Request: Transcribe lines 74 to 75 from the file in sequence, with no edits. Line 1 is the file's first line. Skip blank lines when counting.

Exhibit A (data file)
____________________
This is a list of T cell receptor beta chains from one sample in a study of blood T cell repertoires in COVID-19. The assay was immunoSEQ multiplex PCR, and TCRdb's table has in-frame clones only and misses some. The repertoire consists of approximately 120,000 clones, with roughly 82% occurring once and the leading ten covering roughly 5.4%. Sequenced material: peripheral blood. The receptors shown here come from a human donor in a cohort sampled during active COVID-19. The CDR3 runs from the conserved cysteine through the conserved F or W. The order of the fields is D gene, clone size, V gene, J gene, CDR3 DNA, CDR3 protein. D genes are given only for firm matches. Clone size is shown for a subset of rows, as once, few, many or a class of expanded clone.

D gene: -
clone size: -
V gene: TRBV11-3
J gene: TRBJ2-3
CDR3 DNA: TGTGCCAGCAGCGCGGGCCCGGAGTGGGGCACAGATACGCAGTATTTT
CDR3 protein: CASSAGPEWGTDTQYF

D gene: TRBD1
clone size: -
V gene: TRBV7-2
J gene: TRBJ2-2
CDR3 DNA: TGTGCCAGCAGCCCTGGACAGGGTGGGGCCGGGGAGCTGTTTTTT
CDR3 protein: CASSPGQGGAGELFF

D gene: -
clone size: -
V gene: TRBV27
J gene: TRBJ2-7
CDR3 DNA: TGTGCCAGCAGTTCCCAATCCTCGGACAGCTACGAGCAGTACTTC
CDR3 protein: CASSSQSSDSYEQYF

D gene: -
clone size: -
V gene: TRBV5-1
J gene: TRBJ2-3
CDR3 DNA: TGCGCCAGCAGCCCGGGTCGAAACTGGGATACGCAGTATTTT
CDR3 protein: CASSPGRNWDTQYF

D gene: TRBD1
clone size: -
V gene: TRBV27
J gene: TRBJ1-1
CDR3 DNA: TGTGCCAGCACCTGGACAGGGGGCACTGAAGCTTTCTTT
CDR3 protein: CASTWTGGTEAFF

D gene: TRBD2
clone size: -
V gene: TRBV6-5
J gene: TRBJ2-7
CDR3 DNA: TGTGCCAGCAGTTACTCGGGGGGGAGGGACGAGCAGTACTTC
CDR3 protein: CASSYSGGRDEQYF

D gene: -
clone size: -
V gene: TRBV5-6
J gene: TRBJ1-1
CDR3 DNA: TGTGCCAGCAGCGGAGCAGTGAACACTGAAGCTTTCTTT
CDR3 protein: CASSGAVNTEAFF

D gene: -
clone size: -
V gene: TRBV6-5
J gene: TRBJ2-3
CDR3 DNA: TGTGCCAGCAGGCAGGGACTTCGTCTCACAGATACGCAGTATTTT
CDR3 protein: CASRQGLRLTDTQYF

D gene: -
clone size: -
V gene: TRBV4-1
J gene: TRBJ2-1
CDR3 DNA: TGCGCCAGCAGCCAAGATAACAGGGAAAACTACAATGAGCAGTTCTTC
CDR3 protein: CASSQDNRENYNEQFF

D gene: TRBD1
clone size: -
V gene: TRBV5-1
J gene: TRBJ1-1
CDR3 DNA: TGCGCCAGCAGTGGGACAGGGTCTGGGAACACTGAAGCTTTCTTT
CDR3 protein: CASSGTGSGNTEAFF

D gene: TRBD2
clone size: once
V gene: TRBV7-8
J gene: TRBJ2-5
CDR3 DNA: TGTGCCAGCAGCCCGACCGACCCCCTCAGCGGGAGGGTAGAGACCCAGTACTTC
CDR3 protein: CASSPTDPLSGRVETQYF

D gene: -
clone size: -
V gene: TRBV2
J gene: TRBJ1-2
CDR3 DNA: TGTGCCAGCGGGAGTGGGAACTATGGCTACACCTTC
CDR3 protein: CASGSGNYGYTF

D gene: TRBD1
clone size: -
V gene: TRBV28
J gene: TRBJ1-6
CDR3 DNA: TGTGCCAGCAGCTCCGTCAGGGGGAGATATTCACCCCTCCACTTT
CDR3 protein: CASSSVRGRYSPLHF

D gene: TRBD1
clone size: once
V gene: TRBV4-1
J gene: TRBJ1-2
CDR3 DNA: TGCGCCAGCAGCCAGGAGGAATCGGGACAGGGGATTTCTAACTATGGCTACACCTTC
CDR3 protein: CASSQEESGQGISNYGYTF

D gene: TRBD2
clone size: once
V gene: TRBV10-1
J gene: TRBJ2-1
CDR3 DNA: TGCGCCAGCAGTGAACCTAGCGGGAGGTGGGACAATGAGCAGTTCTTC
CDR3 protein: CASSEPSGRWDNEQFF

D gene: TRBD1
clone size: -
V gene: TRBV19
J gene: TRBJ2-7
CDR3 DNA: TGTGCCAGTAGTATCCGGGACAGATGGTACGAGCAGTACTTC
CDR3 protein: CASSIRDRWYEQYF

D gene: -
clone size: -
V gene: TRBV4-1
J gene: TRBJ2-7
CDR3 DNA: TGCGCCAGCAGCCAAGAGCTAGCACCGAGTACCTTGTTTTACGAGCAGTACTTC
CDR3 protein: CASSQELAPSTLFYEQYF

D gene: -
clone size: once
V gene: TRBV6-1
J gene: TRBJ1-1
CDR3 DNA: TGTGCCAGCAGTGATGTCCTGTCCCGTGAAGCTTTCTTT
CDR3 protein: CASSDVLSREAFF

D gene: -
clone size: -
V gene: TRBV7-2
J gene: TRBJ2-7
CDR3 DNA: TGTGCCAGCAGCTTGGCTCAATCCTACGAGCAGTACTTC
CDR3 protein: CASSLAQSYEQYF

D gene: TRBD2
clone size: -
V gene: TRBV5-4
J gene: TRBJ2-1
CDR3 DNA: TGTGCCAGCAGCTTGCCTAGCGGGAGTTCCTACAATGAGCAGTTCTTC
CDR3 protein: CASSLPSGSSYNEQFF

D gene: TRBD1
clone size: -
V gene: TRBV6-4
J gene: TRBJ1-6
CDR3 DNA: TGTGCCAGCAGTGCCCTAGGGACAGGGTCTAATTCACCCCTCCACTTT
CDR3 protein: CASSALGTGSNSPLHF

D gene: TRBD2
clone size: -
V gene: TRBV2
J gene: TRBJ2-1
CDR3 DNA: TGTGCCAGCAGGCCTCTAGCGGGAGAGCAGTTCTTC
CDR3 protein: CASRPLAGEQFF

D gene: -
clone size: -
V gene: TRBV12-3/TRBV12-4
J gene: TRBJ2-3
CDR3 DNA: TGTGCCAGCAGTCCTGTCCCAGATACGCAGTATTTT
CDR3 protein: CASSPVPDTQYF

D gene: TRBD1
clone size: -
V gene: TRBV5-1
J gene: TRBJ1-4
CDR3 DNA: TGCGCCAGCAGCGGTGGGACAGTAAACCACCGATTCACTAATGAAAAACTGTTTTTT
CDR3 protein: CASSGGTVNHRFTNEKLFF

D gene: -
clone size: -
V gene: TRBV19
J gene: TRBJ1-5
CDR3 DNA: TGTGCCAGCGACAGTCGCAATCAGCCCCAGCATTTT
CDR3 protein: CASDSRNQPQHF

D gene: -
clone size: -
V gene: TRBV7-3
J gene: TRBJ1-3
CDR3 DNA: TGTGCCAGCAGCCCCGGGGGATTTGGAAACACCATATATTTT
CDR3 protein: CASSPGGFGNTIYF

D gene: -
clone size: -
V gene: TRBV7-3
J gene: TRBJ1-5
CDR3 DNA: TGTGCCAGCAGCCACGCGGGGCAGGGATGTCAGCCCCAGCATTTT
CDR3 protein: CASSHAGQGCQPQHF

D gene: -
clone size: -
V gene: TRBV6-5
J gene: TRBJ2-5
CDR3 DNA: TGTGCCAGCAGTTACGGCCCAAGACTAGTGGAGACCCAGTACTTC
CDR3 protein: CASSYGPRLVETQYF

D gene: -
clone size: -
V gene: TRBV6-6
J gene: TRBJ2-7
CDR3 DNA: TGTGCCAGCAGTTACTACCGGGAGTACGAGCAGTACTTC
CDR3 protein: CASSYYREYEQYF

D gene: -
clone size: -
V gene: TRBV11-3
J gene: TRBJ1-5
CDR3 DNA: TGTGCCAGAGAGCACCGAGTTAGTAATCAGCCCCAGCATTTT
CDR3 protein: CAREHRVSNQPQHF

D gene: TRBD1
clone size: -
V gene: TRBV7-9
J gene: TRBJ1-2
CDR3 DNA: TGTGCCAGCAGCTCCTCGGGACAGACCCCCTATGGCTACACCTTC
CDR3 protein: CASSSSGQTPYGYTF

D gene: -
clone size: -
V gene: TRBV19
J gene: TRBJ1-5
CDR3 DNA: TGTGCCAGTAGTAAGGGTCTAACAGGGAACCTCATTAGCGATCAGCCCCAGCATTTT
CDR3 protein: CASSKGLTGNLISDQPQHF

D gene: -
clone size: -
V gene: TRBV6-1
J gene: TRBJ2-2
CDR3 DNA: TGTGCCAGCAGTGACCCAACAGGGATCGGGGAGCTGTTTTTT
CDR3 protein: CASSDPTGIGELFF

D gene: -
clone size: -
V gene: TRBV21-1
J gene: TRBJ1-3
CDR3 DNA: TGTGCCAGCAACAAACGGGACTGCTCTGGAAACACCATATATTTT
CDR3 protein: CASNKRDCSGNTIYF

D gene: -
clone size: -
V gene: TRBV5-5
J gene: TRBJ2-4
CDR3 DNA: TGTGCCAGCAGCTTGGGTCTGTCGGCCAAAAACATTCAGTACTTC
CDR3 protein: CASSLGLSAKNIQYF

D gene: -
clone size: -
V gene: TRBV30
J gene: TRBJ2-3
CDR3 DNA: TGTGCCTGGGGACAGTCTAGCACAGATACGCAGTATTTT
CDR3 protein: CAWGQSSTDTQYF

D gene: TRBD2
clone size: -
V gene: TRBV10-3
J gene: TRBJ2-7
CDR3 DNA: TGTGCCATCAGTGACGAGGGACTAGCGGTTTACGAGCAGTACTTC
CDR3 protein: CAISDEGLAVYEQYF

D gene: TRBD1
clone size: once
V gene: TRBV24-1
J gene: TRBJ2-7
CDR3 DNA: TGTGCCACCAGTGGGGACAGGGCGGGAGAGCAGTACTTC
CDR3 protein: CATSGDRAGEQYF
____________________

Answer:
D gene: TRBD1
clone size: -